In the latest film from Sixth Generation filmmaker Zhang Yuan (Little Red Flowers; Beijing Bastards), the displaced youth of Beijing may be down and out, but they find solace in a makeshift family—one another. San Bao hasn’t spoken in 127 days, not since his girlfriend left him for a much richer man, his dog ran away, and he lost both his job and his apartment. Faced with all these failures, he tries to kill himself, and even fails at that. Meanwhile, Wang Min drives expensive cars (as a valet for rich people) and worries his actress girlfriend will leave him, too. Youzi’s roommate is given to a Big Boss by her own rich-guy boyfriend, leaving Youzi alone. Together they and others form a community of outcasts, left behind by prosperity, and reminded of it every day. Zhang, whose film Beijing Bastards similarly captured the marginalized and ostracized of the city in the early ‘90s, uses the stories of current twenty-somethings to evoke a world in which artists may be starving, but they’re not wasting away. Beautiful, gritty, and poignant, Beijing Flickers straddles the thin line between comedy and drama.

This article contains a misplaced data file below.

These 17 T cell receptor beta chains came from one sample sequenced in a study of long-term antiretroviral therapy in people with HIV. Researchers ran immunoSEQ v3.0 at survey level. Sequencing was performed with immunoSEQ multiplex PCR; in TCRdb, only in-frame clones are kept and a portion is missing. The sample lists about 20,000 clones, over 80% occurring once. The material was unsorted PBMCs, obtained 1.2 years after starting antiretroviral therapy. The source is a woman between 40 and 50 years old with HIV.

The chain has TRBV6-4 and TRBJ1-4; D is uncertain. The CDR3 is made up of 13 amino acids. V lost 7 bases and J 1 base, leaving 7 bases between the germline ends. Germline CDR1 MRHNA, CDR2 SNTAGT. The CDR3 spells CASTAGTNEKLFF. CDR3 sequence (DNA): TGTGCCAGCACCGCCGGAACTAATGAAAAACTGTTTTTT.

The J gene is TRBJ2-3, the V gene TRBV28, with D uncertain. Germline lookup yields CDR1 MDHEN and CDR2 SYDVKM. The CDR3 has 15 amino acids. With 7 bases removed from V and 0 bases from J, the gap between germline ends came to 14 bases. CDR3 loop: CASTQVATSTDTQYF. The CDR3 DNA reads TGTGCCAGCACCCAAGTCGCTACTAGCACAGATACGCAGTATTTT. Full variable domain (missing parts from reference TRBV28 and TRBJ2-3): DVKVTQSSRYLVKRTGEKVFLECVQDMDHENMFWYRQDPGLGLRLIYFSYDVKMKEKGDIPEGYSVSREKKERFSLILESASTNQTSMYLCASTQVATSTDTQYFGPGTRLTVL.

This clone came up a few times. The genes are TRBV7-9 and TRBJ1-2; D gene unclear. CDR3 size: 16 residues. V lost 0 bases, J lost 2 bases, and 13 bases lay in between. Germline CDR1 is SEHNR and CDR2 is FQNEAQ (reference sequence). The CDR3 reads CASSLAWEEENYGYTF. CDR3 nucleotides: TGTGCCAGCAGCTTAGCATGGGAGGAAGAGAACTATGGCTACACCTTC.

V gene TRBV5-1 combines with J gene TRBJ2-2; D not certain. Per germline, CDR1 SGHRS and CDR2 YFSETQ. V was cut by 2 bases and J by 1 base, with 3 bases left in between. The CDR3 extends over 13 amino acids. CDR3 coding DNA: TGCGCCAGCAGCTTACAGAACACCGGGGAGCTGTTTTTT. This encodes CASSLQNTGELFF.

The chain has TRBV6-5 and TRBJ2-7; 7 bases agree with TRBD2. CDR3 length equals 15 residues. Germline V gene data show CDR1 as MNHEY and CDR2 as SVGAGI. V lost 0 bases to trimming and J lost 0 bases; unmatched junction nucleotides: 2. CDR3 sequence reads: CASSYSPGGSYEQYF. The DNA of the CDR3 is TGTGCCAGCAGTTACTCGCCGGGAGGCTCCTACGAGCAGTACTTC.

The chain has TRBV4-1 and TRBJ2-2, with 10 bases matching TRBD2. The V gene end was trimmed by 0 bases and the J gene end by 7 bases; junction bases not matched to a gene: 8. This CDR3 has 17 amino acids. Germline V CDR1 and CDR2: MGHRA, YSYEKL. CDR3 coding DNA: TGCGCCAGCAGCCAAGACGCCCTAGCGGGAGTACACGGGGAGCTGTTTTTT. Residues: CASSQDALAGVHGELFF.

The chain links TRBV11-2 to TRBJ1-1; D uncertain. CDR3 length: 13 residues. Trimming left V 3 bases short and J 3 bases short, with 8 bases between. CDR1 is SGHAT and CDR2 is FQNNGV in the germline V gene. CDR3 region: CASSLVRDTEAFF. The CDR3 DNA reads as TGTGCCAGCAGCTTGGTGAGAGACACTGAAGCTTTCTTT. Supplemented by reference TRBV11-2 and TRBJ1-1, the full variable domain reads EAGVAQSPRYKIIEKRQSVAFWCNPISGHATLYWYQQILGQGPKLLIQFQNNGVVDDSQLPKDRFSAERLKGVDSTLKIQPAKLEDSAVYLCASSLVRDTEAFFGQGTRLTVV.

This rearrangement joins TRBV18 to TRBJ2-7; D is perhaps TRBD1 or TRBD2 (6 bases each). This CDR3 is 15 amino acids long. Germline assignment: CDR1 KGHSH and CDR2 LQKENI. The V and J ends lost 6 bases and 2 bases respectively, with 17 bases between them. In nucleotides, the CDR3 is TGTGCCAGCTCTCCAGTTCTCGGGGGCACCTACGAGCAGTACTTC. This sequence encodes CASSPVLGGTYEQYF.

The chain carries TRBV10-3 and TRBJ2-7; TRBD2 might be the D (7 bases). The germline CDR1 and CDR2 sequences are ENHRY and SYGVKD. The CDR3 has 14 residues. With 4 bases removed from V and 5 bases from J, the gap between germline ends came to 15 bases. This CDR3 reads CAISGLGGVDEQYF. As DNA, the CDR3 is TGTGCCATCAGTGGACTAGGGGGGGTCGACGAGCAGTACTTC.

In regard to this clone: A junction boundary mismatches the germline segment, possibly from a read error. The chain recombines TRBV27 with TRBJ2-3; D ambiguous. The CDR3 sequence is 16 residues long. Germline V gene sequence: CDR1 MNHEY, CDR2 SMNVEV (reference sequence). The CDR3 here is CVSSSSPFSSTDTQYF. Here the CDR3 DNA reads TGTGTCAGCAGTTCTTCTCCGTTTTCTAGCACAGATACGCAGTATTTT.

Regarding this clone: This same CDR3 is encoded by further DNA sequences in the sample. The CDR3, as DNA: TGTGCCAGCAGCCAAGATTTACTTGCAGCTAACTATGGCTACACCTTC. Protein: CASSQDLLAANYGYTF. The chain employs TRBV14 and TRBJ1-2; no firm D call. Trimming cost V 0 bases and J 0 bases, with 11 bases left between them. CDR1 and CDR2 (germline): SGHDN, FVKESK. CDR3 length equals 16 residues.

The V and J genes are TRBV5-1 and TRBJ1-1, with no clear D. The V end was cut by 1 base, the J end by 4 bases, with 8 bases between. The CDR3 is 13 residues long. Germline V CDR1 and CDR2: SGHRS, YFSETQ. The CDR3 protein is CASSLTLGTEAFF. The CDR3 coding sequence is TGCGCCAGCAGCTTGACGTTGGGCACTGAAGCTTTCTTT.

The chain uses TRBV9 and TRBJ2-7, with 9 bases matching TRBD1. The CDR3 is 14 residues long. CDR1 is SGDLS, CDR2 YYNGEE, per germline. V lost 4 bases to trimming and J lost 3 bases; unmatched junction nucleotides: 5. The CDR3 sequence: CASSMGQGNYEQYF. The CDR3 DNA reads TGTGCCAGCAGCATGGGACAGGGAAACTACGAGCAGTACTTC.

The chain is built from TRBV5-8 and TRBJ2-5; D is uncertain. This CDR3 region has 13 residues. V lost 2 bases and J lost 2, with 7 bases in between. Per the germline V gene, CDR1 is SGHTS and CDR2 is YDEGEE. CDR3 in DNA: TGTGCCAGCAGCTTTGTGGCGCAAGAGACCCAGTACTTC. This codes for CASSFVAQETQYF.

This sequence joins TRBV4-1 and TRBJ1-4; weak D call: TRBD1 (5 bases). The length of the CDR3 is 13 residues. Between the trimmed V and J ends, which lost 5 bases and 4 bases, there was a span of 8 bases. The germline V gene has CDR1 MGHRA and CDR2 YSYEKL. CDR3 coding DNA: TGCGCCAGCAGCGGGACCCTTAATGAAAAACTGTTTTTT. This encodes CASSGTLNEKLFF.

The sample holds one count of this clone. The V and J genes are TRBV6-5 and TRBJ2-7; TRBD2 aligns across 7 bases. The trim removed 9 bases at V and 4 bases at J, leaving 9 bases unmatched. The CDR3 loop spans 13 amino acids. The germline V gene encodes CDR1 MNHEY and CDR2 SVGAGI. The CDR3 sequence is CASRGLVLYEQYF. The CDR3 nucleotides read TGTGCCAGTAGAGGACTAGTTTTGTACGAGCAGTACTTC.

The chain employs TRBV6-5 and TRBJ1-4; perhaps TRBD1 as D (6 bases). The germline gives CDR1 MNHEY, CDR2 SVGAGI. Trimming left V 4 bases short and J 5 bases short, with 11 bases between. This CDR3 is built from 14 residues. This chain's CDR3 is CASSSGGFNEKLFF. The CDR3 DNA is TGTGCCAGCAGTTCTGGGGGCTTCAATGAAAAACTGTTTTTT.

Executive Producer: Dong Ping, Han Sanping
Producer: Zhang Yuan
Cinematographer: Cai Tao, Zhang Yuan
Writer: Kong Ergou, Li Xinyun, Yang Yishu, Zhang Yuan
Editor: Wu Yixiang
Sound: Zhao Bo
China / 2012 / Bay Area Connection / 20 minsA blackout on Christmas Eve in Shanghai makes intimates of strangers, as a Chinese woman tells a British man something that no one else knows. Joan Chen, who will be in attendance at the screening, directs this moving short about love in the time of SARS.
Precedes: Beijing Flickers